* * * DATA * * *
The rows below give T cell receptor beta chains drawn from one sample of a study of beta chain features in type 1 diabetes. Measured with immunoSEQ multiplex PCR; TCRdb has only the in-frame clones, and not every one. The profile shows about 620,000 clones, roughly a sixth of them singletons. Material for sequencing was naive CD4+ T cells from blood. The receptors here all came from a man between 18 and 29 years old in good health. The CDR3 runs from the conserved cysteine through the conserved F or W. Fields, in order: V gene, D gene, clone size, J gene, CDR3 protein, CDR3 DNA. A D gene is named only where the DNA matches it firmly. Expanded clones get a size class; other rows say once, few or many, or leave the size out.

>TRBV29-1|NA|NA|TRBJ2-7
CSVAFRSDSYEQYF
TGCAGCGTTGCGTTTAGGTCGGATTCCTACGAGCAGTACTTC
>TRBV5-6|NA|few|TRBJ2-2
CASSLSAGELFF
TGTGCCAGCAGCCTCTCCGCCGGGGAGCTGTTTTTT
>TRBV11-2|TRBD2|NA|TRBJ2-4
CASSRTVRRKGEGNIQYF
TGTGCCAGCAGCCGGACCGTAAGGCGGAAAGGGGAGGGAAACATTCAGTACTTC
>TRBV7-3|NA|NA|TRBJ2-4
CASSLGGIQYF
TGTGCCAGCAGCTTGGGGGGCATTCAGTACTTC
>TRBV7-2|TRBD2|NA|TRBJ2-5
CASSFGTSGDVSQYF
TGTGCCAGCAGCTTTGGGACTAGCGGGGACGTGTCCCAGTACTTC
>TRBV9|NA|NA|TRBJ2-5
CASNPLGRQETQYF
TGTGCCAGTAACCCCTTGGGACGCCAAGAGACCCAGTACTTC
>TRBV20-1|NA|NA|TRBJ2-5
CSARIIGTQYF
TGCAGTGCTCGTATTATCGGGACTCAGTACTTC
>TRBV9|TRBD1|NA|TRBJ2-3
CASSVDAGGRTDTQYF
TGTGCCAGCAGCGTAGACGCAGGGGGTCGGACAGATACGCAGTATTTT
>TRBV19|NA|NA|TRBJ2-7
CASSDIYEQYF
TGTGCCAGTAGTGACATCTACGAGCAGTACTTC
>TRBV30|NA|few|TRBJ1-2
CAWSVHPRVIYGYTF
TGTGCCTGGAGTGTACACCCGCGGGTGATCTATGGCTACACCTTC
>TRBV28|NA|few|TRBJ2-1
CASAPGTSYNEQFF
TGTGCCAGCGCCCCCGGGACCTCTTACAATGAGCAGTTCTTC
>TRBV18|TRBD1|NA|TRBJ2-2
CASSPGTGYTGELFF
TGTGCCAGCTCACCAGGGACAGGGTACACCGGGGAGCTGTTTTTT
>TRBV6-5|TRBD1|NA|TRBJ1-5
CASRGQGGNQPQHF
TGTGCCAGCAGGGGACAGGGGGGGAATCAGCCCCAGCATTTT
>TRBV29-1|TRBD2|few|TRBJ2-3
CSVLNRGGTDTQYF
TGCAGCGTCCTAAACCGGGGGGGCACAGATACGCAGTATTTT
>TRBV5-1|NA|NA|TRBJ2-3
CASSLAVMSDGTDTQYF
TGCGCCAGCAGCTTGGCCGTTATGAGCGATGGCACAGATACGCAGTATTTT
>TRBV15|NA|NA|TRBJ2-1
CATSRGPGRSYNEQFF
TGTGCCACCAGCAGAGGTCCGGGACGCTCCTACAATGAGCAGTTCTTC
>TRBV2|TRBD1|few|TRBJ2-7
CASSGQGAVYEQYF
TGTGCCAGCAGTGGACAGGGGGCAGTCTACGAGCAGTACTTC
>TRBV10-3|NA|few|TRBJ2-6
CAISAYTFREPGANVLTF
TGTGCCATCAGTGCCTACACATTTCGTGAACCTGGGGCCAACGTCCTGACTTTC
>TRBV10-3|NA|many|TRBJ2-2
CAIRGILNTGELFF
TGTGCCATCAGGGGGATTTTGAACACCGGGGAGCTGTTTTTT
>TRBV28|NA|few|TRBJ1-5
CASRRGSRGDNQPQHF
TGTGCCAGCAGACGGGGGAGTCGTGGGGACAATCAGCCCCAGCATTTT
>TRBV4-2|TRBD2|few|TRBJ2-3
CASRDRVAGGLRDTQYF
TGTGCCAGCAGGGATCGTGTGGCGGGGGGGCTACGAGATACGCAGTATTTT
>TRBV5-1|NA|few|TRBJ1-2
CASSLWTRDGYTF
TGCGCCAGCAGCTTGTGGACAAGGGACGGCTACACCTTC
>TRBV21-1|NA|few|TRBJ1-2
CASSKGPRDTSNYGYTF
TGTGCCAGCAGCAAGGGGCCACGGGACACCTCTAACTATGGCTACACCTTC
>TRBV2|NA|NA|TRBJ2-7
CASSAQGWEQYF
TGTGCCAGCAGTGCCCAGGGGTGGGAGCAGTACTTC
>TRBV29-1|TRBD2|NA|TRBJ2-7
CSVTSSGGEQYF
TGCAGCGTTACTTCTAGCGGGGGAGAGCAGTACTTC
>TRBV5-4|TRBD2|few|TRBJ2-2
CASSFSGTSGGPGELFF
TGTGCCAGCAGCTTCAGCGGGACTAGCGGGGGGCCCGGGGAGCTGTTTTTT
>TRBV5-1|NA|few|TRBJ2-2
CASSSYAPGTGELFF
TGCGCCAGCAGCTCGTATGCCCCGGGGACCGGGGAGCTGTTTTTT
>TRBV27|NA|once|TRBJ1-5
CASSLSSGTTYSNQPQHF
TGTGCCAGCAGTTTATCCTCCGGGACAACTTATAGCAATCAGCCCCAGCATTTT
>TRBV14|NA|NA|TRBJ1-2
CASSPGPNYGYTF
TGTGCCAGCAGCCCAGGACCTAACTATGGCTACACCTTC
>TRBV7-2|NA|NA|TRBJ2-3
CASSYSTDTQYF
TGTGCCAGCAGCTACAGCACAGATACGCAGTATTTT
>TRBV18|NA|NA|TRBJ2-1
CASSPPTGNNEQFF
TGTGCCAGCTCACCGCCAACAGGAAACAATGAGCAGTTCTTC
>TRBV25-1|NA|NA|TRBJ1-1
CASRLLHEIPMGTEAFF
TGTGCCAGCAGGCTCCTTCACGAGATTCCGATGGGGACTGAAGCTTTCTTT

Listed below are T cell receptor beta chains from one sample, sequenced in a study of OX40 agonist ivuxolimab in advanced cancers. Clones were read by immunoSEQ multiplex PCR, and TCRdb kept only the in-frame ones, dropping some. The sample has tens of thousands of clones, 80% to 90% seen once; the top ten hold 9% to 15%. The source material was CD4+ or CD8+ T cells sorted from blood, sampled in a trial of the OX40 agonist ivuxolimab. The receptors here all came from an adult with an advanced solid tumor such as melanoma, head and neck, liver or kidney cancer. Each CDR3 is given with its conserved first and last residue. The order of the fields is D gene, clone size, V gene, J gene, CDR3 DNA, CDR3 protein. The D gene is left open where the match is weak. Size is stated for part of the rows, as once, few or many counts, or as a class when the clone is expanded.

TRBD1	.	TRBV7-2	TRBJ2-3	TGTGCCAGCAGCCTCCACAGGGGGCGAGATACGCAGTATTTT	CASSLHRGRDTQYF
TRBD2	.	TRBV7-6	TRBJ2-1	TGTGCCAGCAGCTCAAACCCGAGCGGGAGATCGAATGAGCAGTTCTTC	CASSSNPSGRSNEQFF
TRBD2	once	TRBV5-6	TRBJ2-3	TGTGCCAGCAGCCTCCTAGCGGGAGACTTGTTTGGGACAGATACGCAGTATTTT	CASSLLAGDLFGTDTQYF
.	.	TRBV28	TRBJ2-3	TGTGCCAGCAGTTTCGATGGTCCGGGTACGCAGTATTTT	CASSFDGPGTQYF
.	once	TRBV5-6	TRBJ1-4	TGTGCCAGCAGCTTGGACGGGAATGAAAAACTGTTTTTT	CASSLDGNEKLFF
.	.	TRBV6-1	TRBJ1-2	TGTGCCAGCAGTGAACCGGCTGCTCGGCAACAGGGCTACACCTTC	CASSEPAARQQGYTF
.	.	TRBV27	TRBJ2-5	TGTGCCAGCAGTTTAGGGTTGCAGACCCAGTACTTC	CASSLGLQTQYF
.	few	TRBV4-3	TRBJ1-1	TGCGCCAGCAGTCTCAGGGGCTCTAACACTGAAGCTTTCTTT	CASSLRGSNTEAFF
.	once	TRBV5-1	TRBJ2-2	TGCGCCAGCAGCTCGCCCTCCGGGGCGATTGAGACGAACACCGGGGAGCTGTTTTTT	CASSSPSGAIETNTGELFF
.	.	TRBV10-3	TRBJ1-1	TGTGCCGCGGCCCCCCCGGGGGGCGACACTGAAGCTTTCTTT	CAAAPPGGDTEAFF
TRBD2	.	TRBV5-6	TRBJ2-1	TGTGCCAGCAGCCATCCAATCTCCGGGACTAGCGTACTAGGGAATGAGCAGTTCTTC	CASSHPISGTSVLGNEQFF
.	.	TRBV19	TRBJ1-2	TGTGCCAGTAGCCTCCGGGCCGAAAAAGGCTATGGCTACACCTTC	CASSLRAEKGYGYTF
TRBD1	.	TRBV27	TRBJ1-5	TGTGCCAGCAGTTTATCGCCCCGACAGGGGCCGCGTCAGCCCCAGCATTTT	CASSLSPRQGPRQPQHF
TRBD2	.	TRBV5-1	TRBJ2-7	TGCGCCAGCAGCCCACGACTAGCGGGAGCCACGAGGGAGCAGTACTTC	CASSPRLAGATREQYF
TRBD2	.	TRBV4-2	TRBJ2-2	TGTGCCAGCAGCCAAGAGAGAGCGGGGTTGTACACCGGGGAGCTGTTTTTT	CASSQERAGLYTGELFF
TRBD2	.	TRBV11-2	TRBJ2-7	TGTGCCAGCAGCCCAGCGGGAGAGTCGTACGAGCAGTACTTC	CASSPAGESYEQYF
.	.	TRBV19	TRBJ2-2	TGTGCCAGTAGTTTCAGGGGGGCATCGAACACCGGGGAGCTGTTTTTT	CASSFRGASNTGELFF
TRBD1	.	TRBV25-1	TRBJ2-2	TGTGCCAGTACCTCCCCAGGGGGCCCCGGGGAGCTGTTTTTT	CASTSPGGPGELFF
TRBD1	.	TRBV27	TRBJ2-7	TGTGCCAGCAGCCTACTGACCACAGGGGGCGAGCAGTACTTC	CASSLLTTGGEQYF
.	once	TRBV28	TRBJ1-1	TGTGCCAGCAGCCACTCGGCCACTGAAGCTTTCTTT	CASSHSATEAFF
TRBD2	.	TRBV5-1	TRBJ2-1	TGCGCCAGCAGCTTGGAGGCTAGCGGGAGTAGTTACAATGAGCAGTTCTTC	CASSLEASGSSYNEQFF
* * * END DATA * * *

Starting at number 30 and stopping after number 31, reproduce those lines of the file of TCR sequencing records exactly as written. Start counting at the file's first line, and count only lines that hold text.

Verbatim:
CAWSVHPRVIYGYTF
TGTGCCTGGAGTGTACACCCGCGGGTGATCTATGGCTACACCTTC